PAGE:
Endocrine Disruption: What’s coming and how you can prepare
2022 is the year we’re expecting to see the most significant updates to Endocrine Disruption assessments for REACH and BPR in over 5 years. Here we’ll talk about what’s coming and the steps you can take to make sure you’re prepared for these changes.
Over the coming year three major changes are expected:
- Full implementation of the ED assessment under the BPR
- Publication of the ED CLP criteria
- Revision of REACH requirements for ED assessment
1. New BPR Information Requirements Applicable from April 2022
The scientific criteria for identifying endocrine disruptors (EDs) for both biocides and plant protection products have applied since June 2018. To support the ED criteria, joint guidance on how to identify endocrine disrupting substances, including recommended studies, was published in 2018.
The BPR active substance information requirements have now been updated to include ED specific studies as core data requirements for assessing the impact on human health and non-target organisms. If conclusions on ED properties can’t be reached on the basis of the mammalian data, then ED studies on fish and amphibian studies need to be considered, along with a systematic review of literature data.
How you can prepare
If you are applying for active substance approval or renewal you need to:
- Perform literature searches, and evaluate all available data to navigate the best path through the potential testing options listed in the new data requirements
- The results of your literature review may require the commissioning of new studies
Undertaking ED testing is time consuming and should not be underestimated, with high demand for these studies at contract laboratories, advanced planning is critical.
2. CLP: New Endocrine Disruption Hazard Classes and Criteria
The Classification, Labelling and Packaging (CLP) regulation is due to be amended, as part of the EU Chemicals Strategy for Sustainability. This will involve new hazard classes for human health and the environment. The wording for the new ED hazard classes is due to be finalised this year. This will clarify the difference between:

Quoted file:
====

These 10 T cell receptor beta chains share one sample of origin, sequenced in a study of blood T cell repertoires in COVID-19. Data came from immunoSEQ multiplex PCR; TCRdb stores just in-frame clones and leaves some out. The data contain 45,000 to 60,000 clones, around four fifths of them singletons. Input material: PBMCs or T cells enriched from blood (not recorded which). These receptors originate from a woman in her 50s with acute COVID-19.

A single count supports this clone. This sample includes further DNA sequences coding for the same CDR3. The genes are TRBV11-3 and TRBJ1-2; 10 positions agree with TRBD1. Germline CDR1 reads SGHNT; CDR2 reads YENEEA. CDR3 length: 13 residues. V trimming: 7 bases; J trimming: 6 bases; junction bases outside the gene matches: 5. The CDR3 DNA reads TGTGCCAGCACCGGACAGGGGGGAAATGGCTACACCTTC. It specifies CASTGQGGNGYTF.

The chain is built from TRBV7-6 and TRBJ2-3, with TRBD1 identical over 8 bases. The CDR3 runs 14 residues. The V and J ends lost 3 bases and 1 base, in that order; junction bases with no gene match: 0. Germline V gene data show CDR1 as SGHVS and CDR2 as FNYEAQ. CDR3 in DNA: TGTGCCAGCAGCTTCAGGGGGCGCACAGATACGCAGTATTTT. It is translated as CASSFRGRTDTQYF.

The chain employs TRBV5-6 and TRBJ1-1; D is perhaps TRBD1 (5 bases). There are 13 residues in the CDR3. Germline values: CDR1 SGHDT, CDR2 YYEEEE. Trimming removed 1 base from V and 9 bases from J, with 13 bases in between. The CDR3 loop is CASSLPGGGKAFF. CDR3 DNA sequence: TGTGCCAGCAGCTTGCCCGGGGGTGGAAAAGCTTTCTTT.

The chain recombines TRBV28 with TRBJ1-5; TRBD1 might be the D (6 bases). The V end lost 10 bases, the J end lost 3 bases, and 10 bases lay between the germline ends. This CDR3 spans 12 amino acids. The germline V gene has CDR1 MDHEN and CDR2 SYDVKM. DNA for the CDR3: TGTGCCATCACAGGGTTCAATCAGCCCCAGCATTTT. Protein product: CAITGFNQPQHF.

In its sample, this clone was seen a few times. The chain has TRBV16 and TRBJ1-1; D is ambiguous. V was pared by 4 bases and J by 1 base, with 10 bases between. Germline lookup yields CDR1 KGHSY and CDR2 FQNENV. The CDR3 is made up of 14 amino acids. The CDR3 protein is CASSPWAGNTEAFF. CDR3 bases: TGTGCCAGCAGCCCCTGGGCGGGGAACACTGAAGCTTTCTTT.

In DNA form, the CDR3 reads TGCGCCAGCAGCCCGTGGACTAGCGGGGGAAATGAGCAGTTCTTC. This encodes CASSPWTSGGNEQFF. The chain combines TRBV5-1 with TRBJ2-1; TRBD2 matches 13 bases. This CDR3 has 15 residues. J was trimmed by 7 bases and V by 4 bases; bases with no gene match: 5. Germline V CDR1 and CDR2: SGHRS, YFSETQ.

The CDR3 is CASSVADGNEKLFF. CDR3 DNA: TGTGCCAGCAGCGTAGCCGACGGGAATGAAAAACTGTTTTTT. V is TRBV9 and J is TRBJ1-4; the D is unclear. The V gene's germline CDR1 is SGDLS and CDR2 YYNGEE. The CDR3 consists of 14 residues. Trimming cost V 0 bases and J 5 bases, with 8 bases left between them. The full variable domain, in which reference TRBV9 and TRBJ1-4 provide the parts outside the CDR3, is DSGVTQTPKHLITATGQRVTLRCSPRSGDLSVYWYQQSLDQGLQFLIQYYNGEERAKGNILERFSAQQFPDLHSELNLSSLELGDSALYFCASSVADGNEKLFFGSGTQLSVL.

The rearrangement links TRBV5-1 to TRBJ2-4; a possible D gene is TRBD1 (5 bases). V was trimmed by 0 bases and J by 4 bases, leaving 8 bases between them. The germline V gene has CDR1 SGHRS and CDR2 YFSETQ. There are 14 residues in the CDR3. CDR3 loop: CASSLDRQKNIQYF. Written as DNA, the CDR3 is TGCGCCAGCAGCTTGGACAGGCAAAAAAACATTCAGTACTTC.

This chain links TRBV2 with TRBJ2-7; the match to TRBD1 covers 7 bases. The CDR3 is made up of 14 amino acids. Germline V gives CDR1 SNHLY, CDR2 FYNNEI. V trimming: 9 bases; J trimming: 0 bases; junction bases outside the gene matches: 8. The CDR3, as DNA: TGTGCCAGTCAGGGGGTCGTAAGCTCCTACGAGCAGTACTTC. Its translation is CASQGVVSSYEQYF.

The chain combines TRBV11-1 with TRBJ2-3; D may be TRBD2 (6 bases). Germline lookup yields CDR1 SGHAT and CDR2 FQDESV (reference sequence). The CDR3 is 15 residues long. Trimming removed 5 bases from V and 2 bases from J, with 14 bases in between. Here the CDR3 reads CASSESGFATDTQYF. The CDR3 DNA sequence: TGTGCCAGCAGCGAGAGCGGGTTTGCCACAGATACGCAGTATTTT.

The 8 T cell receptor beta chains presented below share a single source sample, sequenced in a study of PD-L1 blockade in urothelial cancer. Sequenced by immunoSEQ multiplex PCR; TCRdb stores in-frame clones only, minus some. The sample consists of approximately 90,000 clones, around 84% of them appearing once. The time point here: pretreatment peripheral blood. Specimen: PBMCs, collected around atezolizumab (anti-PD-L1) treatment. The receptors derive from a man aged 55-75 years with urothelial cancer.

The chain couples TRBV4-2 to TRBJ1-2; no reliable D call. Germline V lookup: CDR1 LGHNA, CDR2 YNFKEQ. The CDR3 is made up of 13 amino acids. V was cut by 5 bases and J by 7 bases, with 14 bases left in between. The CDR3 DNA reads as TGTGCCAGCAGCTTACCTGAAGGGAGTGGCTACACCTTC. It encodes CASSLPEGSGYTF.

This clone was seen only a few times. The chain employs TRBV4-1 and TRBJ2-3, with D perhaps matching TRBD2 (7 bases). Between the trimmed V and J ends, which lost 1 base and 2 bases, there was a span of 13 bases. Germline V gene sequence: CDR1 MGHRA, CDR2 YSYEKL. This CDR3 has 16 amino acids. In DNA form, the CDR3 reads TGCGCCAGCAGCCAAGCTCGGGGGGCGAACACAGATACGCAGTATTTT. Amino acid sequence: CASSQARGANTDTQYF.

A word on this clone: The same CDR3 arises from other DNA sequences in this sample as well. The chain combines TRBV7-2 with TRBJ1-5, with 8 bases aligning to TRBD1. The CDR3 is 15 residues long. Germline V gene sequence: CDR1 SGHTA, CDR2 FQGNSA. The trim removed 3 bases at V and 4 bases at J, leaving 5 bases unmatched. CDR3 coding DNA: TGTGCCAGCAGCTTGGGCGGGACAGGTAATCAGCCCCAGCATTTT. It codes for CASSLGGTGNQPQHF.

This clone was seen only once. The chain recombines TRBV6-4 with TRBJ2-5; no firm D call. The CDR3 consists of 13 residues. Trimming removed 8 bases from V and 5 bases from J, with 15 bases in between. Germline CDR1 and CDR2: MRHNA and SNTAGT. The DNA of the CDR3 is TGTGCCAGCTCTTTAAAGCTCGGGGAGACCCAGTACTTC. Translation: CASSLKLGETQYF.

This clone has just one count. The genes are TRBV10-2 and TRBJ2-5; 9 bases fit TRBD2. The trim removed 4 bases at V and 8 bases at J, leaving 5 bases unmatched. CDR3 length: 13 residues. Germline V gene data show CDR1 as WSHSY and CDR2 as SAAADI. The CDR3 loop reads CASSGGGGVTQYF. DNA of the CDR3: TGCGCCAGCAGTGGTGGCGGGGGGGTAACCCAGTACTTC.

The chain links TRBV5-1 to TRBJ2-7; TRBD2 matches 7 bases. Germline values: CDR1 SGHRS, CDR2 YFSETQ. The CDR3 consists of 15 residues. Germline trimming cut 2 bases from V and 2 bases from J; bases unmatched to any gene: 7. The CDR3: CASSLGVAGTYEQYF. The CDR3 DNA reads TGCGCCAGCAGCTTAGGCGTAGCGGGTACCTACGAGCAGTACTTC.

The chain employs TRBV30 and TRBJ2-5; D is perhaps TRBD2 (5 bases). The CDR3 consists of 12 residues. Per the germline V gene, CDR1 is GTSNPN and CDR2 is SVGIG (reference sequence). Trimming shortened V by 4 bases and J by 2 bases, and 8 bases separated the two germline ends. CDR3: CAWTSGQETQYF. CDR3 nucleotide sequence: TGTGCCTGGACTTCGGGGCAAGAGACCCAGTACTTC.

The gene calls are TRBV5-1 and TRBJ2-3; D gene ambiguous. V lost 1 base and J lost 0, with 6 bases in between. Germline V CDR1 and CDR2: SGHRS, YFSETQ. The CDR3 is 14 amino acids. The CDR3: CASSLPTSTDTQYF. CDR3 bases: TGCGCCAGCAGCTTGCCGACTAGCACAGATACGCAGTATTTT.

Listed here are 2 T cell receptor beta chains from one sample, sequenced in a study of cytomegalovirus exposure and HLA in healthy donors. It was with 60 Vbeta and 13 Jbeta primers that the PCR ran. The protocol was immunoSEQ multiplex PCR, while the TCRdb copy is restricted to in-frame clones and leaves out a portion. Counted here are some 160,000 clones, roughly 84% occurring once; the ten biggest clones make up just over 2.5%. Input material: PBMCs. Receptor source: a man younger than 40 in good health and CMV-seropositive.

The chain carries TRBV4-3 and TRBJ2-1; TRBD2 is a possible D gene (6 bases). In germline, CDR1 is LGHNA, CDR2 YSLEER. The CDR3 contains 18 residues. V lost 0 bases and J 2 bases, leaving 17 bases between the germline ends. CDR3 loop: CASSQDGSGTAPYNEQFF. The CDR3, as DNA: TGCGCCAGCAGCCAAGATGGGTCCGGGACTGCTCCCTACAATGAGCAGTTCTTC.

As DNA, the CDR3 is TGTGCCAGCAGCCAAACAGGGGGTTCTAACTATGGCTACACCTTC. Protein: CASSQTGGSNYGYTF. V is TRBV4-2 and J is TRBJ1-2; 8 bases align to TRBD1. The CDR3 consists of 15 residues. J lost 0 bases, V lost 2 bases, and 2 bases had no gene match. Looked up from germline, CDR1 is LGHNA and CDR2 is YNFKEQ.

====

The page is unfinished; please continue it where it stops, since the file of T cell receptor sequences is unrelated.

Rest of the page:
Category 1: known or presumed endocrine disruptors, and
Category 2: suspected endocrine disruptors.
At the time of writing, the aim is to have the new hazard classes adopted by the end of this year. The impact assessment for the CLP revisions is due to be completed this spring, with the proposed CLP revision due to be available in the second half of 2022.
How you can prepare
This amendment is undoubtedly going to result in a change of classification for many substances
- Have a strategy in place to handle the change in classification. Who, When, How
- Register for updates from ECHA, and the EC site for the CLP revision initiative to stay up-to-date with the latest developments.
3. REACH Revision: Information Requirements for Endocrine Disruption
The draft revised information requirements for REACH are also due to be published this year. There will be more information required for critical hazard properties, including carcinogenicity and endocrine disruption, and a mixture assessment factor will be introduced.
The requirements addressing ED are expected to be based on those in the 2018 EFSA/ECHA guidance, with the level of detail or specific study types depending on the tonnage band. The planned updates to REACH include classifying endocrine disrupting substances as SoVHC (Substances of Very High Concern), along with persistent, mobile and toxic (PMT), and very persistent, very mobile (vPvM) substances.
The public consultation for these revisions is open now, until the 15th April 2022, with the commission due to present the proposal for REACH revisions by the end of 2022.
How you can prepare
- Register for updates from ECHA, and the EC site for the revision initiative
- Have your say and offer your feedback on the proposals